• Michael R. Waterman

Article

  • Article |

    The DNA and RNA polymerases encode proofreading activities that help to ensure the fidelity of the readout. The ribosome, which synthesizes protein, was believed to lack a similar activity that would recognize errors after a peptide bond had been formed. This study provides evidence that the ribosome does have such a quality control mechanism. It is shown that after an incorrect amino acid has been incorporated into the growing polypeptide chain, there is a general loss of specificity in the ribosome's active site, leading to an accumulation of errors that triggers premature termination of peptide synthesis.

    • Hani S. Zaher
    •  & Rachel Green

Letter

  • Letter |

    The magnetic fields of Earth and Jupiter, along with those of rapidly rotating, low-mass stars, are generated by convection-driven dynamos that may operate similarly, although the field strengths vary. The critical factor unifying field generation in such different objects, while still causing a large variation, has been unclear. This paper reports an extension of a scaling law derived from geodynamo models to rapidly rotating stars. The unifying principle is that the energy flux available for generating the magnetic field sets the field strength.

    • Ulrich R. Christensen
    • , Volkmar Holzwarth
    •  & Ansgar Reiners
  • Letter |

    In a vacuum, the Casimir–Lifshitz force causes friction effects that either hinder or may be exploited in nanomechanical device applications. So far, only attractive interactions have been measured, but theory predicts that when vacuum is replaced with certain media, the Casimir–Lifshitz force can also be repulsive. This effect is now experimentally confirmed in this study, which carefully chooses a system of interacting materials immersed in a fluid. The measured repulsive interaction is found to be weaker than the attractive force whereas in both cases the magnitude of the force increases with decreasing surface separation.

    • J. N. Munday
    • , Federico Capasso
    •  & V. Adrian Parsegian
  • Letter |

    The spectral location of terahertz radiation, between optical and microwave frequencies, has hindered the development of compact semiconductor terahertz sources. One approach is to make use of photonic-crystal structures, which allows surface emission of radiation so that the spectral and spatial modes can be simultaneously engineered. To fabricate electrically-driven devices, it is necessary to define boundary structures around the active, pumped area and this paper now demonstrates a general technique to implement such boundaries.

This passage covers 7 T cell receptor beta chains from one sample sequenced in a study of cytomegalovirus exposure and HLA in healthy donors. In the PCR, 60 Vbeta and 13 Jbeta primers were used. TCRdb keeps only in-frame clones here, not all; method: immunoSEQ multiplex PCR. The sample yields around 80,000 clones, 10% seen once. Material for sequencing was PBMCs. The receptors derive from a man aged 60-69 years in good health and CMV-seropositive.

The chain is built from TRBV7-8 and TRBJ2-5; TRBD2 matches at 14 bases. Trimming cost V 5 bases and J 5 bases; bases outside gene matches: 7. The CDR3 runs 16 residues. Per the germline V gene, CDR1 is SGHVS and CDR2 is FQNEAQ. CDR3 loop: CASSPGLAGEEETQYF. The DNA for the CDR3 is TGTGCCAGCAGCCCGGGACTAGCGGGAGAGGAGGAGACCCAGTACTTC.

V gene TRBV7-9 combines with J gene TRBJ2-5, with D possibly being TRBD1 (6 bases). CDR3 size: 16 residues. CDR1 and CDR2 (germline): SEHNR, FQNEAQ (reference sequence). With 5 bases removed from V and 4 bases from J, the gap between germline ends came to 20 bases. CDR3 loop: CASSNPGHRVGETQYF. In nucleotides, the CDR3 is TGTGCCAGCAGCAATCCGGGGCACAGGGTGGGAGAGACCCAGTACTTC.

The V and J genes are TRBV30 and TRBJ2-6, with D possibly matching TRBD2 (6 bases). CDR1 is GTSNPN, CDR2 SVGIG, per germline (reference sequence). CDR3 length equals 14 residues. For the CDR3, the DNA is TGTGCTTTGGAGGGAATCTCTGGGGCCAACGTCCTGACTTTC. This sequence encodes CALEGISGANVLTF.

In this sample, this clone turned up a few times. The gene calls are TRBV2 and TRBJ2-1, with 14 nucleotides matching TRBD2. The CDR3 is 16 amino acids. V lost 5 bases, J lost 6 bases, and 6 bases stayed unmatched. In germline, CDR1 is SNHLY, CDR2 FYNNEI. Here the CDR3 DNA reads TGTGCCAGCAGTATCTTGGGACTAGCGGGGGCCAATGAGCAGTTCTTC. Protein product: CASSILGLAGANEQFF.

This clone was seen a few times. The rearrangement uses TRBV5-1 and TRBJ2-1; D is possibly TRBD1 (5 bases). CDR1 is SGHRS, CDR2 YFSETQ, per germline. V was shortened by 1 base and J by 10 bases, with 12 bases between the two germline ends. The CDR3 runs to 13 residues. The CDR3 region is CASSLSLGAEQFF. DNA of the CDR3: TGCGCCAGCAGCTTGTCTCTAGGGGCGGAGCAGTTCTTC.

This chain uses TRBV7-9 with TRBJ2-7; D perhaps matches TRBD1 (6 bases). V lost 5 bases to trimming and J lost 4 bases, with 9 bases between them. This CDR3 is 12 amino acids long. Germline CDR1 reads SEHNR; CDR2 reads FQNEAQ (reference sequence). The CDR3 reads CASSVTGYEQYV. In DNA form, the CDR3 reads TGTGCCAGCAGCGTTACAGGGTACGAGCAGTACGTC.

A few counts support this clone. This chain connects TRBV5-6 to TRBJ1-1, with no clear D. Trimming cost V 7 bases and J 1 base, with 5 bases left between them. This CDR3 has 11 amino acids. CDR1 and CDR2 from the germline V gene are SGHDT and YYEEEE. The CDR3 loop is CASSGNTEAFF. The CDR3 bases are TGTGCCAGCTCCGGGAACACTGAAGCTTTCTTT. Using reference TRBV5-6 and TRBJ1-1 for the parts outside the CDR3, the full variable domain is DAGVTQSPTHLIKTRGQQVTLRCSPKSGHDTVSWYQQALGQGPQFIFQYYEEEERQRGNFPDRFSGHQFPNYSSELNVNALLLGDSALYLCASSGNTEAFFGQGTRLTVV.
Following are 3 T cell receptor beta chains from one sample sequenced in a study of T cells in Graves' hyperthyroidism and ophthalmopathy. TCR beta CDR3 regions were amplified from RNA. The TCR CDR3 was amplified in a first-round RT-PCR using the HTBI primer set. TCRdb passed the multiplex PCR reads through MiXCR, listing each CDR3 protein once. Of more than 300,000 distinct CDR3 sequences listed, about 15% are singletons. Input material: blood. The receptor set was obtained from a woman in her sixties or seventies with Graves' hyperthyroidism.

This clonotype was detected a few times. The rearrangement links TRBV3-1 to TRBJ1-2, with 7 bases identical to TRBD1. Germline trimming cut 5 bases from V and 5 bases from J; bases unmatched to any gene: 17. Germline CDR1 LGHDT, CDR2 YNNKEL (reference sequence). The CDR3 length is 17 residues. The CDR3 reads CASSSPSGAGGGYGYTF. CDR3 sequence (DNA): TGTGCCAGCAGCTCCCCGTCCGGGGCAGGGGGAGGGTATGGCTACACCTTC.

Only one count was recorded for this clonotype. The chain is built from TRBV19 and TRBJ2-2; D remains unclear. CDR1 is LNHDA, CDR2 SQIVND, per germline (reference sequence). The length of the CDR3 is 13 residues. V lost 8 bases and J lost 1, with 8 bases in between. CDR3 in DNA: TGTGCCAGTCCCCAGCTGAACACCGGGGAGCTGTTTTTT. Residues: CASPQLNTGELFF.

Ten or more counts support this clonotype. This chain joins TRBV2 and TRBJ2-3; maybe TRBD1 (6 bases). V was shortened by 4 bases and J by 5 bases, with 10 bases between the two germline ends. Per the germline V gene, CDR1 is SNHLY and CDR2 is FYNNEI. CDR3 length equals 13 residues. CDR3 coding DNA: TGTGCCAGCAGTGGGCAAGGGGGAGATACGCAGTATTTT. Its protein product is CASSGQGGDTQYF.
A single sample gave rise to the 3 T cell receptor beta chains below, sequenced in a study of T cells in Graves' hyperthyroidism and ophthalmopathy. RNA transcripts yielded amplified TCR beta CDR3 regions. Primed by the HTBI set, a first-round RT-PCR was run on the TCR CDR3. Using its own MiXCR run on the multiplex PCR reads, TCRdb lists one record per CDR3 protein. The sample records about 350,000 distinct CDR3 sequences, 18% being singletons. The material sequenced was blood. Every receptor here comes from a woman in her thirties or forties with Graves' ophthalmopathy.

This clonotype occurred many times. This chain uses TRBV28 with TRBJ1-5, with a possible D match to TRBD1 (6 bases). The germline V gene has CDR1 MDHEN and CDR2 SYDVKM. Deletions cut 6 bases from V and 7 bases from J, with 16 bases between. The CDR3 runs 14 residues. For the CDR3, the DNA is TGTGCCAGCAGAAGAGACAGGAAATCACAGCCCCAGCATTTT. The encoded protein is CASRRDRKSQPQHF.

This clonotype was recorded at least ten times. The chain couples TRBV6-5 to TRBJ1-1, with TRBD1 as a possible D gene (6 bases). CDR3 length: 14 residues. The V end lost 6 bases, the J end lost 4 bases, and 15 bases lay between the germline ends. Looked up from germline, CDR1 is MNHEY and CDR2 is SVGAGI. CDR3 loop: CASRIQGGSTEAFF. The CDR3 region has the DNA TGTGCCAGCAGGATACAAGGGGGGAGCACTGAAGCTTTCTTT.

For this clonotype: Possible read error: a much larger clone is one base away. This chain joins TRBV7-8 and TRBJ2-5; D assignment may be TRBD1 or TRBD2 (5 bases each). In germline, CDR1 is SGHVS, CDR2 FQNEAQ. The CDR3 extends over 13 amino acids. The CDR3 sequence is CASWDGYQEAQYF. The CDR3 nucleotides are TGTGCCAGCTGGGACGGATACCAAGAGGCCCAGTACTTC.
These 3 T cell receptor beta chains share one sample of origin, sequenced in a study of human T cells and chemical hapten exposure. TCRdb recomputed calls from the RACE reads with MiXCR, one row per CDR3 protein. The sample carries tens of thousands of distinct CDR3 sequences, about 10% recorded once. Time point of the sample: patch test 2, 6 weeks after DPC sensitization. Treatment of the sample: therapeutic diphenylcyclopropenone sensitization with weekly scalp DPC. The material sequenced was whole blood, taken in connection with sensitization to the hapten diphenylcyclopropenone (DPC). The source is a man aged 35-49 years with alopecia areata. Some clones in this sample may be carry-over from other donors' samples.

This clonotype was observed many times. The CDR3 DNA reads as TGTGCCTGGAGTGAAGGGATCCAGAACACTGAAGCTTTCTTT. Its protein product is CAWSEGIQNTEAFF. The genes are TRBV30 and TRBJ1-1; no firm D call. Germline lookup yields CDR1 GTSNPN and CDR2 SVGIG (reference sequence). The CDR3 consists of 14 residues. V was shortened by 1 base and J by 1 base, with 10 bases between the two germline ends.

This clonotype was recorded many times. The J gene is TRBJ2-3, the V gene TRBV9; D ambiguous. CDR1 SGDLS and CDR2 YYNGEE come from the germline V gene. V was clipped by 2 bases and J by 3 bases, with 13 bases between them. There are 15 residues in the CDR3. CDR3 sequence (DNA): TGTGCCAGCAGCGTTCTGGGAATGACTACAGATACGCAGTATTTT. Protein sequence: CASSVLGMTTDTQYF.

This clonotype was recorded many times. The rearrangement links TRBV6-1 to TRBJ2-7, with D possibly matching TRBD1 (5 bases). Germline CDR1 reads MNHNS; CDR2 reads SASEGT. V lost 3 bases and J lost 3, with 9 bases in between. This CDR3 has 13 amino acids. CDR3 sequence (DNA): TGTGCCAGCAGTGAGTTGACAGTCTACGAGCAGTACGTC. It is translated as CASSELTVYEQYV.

• Y. Chassagneux
    • , R. Colombelli
    • , W. Maineult
    • , S. Barbieri
    • , H. E. Beere
    • , D. A. Ritchie
    • , S. P. Khanna
    • , E. H. Linfield
    •  & A. G. Davies
  • Letter |

    Age and compositional data for the newly discovered, paired and differentiated meteorites Graves Nunatak (GRA) 06128 and GRA 06129 are reported. These meteorites are feldspar-rich, with andesite bulk compositions. Their age of 4.52 Gyr demonstrates formation early in Solar System history, and their composition is most consistent with an origin as partial melts from a volatile-rich, oxidized asteroid.

    • James M. D. Day
    • , Richard D. Ash
    • , Yang Liu
    • , Jeremy J. Bellucci
    • , Douglas Rumble III
    • , William F. McDonough
    • , Richard J. Walker
    •  & Lawrence A. Taylor
  • Letter |

    Diatoms constitute a vital part of the oceanic ecosystem. As they are dependent on silica, they are thought to have risen to prominence alongside grasslands in the Miocene epoch, when the first large-scale weathering of grassland-derived silica took place. A new analysis of an ocean-bed database contradicts that scenario; it is shown that diatom diversity peaked at the Eocene–Oligocene boundary, long before grasslands became prominent.

    • Daniel L. Rabosky